While I do go out of my way to avoid reading negative things about my favorites, it’s inevitable that I will occasionally have differing opinions with friends. Even though it makes me sad, I do try to treat it objectively and remember that not everyone will feel the same way about a book! Easier said than done at times, though.
    Alexa S. recently posted The Lavender Garden – Lucinda Riley (Review)My Profile

  8. I definitely get like this sometimes. There are a few books I will NEVER read reviews for, and I probably won’t even ever mention how much I love them except if it’s on a TTT because I can’t handle talking about it with someone who doesn’t feel the same way. There are books that have really changed my life, so when someone has something negative to say about them, it’s just hard. Like, yes you can have your opinion, but if it’s something really special to me, I don’t want to hear negative opinions. That’d be like listening to someone insult my best friend. Not gonna listen to it.
    Rachel recently posted Review: What Happened to Goodbye by Sarah DessenMy Profile

  9. I totally agree! And for me it goes both ways. If I really loved a book, I’ll avoid reading negative reviews for it. If I really hated a book with a passion, I won’t read positive reviews for it.

    I totally respect the other opinions people have, but sometimes I don’t want to read opposing view points.
    Ashley recently posted Top 10 Excuses I Make for Not ExercisingMy Profile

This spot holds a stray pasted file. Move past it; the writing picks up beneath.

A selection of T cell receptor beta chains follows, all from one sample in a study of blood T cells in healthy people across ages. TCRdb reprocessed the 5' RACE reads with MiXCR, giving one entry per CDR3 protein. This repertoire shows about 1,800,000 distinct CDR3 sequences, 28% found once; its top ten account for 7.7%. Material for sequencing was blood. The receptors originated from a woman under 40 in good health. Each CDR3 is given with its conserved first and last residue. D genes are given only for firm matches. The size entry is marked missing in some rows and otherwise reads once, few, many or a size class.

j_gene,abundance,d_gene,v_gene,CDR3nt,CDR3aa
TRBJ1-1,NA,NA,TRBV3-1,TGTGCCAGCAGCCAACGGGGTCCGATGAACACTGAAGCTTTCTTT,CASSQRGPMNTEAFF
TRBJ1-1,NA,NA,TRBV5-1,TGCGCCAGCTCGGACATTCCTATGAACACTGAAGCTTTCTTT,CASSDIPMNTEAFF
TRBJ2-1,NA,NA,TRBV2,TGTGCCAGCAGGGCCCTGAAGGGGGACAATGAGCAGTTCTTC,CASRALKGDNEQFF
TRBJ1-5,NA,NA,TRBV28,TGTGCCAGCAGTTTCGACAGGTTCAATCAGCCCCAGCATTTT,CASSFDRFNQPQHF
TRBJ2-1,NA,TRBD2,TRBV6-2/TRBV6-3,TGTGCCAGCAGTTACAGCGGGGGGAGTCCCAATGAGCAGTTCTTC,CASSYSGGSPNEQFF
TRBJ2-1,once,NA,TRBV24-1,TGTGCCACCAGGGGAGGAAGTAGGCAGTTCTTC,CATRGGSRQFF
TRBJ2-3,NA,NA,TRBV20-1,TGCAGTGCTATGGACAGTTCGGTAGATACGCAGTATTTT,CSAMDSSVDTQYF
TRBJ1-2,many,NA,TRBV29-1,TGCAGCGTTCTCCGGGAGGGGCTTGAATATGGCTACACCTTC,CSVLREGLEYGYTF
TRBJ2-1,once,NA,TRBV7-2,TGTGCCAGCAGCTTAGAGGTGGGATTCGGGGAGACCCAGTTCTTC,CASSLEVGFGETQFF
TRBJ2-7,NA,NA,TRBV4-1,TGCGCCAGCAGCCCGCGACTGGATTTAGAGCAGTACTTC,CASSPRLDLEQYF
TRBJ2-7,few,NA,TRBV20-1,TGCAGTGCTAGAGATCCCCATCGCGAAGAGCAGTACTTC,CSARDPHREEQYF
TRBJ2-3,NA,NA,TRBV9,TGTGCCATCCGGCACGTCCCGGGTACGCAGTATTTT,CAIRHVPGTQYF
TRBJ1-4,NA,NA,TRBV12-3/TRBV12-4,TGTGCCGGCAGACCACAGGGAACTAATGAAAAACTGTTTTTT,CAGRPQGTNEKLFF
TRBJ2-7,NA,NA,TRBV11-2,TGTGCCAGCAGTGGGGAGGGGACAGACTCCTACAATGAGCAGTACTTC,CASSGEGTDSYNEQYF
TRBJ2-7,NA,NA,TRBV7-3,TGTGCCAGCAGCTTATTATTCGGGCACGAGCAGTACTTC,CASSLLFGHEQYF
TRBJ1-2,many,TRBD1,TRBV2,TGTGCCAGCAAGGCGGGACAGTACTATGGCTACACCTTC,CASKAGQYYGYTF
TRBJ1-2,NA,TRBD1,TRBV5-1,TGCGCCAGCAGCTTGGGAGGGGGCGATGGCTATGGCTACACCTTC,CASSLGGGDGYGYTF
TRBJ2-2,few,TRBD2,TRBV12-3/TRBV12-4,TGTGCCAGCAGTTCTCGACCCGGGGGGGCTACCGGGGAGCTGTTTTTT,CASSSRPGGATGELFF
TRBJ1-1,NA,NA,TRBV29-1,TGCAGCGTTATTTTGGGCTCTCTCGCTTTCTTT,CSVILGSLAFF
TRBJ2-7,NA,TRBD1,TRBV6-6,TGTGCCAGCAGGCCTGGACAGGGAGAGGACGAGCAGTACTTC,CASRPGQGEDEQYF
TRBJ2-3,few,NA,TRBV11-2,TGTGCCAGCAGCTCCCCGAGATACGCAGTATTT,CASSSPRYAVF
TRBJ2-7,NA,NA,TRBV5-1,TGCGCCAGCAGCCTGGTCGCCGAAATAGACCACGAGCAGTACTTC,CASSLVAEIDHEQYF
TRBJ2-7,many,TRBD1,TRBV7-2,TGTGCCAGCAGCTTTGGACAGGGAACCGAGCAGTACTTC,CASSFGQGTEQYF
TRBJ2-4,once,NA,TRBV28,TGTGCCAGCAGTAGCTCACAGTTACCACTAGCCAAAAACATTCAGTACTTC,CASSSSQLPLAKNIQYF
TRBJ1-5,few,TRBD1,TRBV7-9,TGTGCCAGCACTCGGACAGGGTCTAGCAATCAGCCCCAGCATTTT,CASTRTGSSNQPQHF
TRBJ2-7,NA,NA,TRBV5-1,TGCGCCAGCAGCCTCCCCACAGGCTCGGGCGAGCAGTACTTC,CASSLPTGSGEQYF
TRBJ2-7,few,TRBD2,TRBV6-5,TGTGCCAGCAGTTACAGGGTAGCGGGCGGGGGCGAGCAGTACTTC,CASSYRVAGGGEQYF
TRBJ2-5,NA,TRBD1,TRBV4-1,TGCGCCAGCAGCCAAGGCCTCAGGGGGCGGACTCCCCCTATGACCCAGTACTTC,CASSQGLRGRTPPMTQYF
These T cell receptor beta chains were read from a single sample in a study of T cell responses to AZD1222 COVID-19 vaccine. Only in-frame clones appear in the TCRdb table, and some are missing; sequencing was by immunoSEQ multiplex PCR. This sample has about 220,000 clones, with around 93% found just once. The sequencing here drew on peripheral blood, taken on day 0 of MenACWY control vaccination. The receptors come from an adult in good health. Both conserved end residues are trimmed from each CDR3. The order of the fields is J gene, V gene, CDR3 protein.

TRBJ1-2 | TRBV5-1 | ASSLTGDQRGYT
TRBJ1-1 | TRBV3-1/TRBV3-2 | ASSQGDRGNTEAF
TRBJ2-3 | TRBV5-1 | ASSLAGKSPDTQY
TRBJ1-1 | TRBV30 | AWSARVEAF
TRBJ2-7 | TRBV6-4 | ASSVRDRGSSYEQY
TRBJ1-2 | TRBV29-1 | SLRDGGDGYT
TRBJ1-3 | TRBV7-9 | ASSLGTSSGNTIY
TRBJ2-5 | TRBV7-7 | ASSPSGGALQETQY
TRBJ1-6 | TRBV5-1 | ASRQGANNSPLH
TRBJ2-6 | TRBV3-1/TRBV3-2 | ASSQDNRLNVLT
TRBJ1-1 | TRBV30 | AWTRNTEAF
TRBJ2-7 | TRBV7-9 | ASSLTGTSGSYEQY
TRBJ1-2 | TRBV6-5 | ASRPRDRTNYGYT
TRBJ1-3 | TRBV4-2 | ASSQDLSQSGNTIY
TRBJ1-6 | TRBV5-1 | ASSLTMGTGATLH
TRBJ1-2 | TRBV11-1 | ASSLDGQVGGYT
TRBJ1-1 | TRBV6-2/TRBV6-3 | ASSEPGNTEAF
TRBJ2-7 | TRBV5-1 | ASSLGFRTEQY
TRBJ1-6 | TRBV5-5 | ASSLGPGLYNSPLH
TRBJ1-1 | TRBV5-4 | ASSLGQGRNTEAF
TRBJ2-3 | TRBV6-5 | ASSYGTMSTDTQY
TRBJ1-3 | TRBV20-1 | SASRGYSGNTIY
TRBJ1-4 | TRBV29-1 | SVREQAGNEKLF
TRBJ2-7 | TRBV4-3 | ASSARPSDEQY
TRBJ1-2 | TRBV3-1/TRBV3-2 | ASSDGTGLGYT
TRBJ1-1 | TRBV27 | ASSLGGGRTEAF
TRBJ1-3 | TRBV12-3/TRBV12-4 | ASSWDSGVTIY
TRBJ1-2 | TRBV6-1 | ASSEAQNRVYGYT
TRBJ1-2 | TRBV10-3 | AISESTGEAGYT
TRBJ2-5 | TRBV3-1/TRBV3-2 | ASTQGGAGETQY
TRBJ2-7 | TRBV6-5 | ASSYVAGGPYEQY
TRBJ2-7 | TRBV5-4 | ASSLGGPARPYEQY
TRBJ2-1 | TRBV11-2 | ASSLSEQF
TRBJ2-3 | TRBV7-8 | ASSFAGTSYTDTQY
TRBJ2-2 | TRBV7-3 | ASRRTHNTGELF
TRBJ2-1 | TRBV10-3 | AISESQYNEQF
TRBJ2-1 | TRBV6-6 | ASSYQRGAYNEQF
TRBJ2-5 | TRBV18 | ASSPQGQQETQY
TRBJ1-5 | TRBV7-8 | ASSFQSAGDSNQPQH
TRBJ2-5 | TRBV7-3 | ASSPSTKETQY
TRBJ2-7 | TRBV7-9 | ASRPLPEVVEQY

10. Your cross-out sentence about Shatter Me is probably my favorite sentence ever. I was not a fan of the prose in that book, but you know that book has sold tons of copies and garnered many fans, so maybe my opinion is not all that important in the grand scheme of things. And it is not helpful or useful even to say that your opinion is wrong; it is merely different from my own and I’m ok with that.

    I actually like to read negative reviews of books I love because it helps me think more critically about what I read to see the flaws, too. And yeah, it does tend to smudge the rosy picture I’ve built up in my mind about a book. I guess I am ok with that for the most part or else I wouldn’t seek out negative reviews!
    Elizabeth @ Don’t Take My Books Away recently posted It’s Friday and I’ve Got Nothing Bookish to Talk AboutMy Profile

  11. Oh yes, I can be very sensitive when it comes to my favorite books. When my sister started with ‘You know, the book thief’s writing-style is strange’ I was like NO, STOP. I respect everyone’s opinion and I would never ever say something unkind, but with some books I can’t handle negative opinions. That is also why I refuse to read most negative reviews. I’m always afraid that I will see the points they made and that it will ruin my love for the book. I also feel confused, because how is it possible that they can’t see the amazing things I see when I read it?

    So no, it doesn’t make you a bad person at all! I completely understand how you feel.
    Mel@thedailyprophecy recently posted Fairytale News 29. Important things to remember.My Profile

  12. I totally get it. When I really love a book I want others to love it too and it makes me sad if they don’t.I don’t notice myself avoiding these reviews thought because I usually like to see what others thought and why.

    And I am actually a little flabbergasted by the tweets and comments you mentioned receiving (or observing). I guess I shouldn’t be surprised by people’s behavior anymore but I just don’t get why anyone would be so blunt/harsh like their opinion is more right than yours.

    I mean it’s ok to disagree. There is such a thing as healthy and polite debate about differing opinions. But people just don’t get it sometimes. Or maybe they don’t care?

    Conversely I also get sad when I am the black sheep. When I see everyone loving on a book/series that I just didn’t care for I feel like I am missing out. I wish I had loved that book more and experienced the same feels. But I digress…

    Great post!
    Nicole @ The Quiet Concert recently posted February 2014 RecapMy Profile